After years of explosive growth, coding boot camps are starting to scale back, if not shut down altogether. Two schools have announced plans to close this year: Dev Bootcamp in San Francisco and Iron Yard of Greenville, South Carolina. They have deep-pocketed parent companies, too, having been acquired by Kaplan and the Apollo Education Group, respectively.
Now, Galvanize is revealing that it, too, may have overstretched, saying in a statement obtained by Reuters that it plans to lay off 11 percent of staffers — totaling 37 employees — at its headquarters in Denver. It currently employs 350 people.
“In order to adjust to evolving market demands we made the difficult decision to reduce our workforce today,” said Galvanize, which looks to have raised $85 million from investors in its five-year history. “These actions are consistent with our overall strategy to build a more product-focused platform that enables a continuous learning environment.”
The move won’t surprise many who’ve been following the business of coding schools. “You can imagine this becoming a big industry, but not for 90 companies,” Michael Horn, a principal consultant at Entangled Solutions, an education research and consulting firm, told the New York Times in a recent story about what looks to be an early shakeout of the field.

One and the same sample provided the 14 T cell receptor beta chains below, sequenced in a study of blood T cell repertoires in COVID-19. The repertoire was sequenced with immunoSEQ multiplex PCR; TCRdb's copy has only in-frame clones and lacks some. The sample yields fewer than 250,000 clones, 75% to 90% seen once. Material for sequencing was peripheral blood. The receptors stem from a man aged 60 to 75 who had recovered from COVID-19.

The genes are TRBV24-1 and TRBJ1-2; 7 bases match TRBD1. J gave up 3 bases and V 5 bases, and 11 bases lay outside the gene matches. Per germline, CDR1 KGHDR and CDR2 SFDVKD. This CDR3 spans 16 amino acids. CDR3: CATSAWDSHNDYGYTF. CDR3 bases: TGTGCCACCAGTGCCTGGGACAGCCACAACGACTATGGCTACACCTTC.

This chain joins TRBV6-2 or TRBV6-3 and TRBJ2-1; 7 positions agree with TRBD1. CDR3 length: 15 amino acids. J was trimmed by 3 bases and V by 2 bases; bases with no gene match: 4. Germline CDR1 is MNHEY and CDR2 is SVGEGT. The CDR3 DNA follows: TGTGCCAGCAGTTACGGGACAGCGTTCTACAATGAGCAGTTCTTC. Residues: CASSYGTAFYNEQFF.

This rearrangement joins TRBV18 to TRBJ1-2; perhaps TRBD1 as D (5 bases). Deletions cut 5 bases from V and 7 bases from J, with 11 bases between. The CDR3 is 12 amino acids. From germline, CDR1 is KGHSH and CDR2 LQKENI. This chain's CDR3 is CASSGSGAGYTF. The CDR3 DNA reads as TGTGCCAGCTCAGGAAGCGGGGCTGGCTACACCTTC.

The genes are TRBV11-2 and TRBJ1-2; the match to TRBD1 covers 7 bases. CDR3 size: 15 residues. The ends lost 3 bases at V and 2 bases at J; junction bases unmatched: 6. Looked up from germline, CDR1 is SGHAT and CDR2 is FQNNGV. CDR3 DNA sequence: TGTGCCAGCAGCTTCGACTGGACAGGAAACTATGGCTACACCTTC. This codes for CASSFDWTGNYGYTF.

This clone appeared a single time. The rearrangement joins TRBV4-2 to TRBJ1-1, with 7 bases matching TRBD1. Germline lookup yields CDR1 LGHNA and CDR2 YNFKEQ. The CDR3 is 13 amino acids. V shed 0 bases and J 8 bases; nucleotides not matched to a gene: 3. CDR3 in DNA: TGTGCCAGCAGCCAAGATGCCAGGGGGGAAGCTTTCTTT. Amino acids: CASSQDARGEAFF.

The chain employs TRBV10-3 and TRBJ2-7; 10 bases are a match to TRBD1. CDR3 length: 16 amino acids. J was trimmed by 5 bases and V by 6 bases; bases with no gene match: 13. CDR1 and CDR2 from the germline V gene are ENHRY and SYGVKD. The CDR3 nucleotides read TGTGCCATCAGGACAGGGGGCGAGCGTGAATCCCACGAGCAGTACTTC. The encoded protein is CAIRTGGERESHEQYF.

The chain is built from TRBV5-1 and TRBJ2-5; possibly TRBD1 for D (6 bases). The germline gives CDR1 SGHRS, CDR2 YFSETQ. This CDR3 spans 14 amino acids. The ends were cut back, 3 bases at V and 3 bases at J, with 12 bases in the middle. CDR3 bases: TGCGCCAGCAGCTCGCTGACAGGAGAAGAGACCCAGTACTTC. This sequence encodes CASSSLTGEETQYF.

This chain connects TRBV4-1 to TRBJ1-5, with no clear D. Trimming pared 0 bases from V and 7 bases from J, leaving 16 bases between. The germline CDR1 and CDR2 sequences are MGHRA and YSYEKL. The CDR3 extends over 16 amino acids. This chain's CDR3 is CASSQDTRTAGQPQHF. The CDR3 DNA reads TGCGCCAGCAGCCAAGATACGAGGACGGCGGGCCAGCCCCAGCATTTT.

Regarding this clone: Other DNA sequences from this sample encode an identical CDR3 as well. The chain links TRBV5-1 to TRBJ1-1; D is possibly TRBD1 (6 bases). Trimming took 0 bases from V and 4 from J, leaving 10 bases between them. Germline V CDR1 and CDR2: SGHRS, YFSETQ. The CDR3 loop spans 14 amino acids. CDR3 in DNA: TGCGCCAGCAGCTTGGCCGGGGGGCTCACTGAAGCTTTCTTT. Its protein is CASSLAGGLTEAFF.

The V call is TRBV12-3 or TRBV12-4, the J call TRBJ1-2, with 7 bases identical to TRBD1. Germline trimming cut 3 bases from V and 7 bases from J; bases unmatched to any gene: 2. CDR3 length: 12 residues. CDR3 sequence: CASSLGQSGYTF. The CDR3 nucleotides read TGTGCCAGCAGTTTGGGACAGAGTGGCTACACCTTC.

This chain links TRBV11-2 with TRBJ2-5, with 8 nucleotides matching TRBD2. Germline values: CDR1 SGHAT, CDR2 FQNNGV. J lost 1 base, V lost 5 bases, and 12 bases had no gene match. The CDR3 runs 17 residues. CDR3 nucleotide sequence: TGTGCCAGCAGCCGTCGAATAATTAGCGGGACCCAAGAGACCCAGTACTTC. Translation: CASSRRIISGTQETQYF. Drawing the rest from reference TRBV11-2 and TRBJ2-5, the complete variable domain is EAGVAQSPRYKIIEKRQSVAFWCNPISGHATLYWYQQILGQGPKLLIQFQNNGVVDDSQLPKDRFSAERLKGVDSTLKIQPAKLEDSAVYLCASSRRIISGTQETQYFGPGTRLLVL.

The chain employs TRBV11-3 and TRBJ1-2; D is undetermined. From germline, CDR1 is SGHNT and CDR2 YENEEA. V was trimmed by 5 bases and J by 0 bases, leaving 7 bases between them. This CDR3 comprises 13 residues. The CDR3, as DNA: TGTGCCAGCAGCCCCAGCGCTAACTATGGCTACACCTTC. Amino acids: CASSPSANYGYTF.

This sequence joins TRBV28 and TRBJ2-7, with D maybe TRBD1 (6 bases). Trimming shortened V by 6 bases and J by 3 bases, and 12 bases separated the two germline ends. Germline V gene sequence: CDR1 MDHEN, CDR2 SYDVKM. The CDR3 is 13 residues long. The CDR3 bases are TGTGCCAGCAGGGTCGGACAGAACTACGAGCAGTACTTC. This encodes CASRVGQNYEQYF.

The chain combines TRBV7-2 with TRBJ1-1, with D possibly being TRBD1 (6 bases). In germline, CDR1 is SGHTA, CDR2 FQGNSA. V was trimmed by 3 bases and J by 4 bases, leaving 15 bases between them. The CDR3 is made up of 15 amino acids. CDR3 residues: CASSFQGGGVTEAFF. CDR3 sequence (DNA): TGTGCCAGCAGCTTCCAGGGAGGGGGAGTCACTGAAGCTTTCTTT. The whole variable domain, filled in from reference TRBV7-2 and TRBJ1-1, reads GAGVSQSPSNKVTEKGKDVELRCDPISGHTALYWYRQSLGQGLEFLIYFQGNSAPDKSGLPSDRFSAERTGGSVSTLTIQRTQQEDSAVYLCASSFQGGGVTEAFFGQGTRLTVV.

As of 2014, there were at least 43 U.S.-based programming bootcamps that offered full-time in-person instruction or 40 or more hours of classroom time per week and were not affiliated with an accredited college or university. This according to Course Report, an outfit that tracks the industry.
By earlier this year, says the outfit, that number had reached 95 bootcamps.
Galvanize has a number of state-of-the-art campuses that serve as learning centers, as well as co-working spaces. Among the cities where the company has planted roots are Austin, Boulder, Denver, Manhattan, Phoenix, San Francisco, and Seattle.
It’s unclear how much of…